It can be noted first that this is a film directed by Greg McLean. He is not a foreigner to grim stories and grim treatment. He had notable success with Wolf Creek and its sequel and then a television series. He also made Jungle in Colombia. And this film was also made in that Latin American country. The screenplay was written by James Gunn, writer and director of Guardians of the Galaxy films.

Belko is an international company with a high-rise office building out in the middle of almost-nowhere in Colombia. It has a monolithic look and, soon into the film, metal shutters rise to cover all the windows and encase it in a kind of armour. Security is very high, even questioning some of the executives as they arrive for work one morning. There are about 60 people who work in the building, a company which helps place American workers in Latin American firms.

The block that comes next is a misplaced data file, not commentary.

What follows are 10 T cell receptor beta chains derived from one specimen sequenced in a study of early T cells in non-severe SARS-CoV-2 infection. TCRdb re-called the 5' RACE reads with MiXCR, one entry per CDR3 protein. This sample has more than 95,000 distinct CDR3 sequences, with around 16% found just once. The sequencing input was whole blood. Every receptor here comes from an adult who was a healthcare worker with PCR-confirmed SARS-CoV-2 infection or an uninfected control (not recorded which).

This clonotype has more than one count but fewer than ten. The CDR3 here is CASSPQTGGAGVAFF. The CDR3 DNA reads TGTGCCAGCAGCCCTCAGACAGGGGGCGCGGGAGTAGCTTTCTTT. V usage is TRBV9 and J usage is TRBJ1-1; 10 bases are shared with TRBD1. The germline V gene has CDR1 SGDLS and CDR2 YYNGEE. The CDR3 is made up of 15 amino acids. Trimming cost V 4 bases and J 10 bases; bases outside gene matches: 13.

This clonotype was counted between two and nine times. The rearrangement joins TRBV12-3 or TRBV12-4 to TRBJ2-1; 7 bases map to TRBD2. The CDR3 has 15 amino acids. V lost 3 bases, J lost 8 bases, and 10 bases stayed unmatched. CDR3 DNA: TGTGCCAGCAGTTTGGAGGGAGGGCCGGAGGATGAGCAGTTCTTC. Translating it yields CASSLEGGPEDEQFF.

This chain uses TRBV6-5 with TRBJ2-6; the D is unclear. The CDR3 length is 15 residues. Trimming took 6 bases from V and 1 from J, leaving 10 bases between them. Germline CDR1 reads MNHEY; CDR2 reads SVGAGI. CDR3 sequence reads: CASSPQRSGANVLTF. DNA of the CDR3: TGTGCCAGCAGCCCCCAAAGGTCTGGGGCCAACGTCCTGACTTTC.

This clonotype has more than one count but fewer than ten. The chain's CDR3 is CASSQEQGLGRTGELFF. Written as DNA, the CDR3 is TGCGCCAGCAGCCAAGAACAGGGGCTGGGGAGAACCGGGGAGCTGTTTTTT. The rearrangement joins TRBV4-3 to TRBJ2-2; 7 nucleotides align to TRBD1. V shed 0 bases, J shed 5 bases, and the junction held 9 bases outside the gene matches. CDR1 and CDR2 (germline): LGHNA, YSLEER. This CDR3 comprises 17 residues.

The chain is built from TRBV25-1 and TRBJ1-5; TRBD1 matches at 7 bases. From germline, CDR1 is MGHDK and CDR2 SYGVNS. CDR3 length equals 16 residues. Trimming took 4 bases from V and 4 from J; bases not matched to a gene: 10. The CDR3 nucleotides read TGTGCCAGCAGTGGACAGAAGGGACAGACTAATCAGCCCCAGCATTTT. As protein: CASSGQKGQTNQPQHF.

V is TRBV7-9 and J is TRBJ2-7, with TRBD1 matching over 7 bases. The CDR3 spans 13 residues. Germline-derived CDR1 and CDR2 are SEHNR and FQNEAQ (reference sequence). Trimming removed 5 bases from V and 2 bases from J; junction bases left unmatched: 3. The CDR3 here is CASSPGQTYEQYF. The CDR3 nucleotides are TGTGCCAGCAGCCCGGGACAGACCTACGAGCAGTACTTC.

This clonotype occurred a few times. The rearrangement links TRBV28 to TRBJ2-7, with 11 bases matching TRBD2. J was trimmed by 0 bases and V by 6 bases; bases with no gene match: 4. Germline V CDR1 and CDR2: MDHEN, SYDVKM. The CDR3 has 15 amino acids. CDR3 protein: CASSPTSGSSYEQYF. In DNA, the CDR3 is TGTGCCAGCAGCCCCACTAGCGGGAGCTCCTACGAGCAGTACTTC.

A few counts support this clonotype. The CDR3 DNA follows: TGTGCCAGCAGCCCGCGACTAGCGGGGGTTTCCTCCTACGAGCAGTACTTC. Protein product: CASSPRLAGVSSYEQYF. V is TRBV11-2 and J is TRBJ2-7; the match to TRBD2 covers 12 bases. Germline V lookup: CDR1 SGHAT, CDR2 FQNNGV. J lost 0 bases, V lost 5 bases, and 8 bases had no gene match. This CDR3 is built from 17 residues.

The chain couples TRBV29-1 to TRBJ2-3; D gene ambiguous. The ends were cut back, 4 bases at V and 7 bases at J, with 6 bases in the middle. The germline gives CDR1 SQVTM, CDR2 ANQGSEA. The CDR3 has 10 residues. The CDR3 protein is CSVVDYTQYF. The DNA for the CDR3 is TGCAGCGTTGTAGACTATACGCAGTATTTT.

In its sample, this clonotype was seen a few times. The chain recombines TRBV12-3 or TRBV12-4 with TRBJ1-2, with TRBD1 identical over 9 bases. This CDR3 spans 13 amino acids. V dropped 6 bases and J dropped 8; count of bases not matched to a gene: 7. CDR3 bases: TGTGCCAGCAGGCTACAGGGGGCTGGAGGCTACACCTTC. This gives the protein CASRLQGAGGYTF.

The day starts conventionally enough, people arriving, the genial man at the security desk, some rivalries in work, touch of romance, a leering co-worker, the CEO and his spacious office.

This film runs for 90 minutes and almost immediately a voice comes over the intercom setting the agenda for the day, the windows all being closed and shuttered. It has echoes of such films as Battle Royale, the Japanese film where schoolchildren were pitted against each other, sent out into the wilderness to survive and to survive by killing others. In fact, this was one of the key premises of the very popular Hunger Games series, the transferring of gladiatorial combat to the death into a future society.

An intercom voice announces that half the population of the building must be killed by the other half.

At first, people think it is a prank, and take little notice. But, in fact, Belko has inserted tabs into the back of the neck of each employee, allegedly for insurance security in a land of abductions. However, the powers that be can trigger those tabs, explosives, ‘n will – and they do.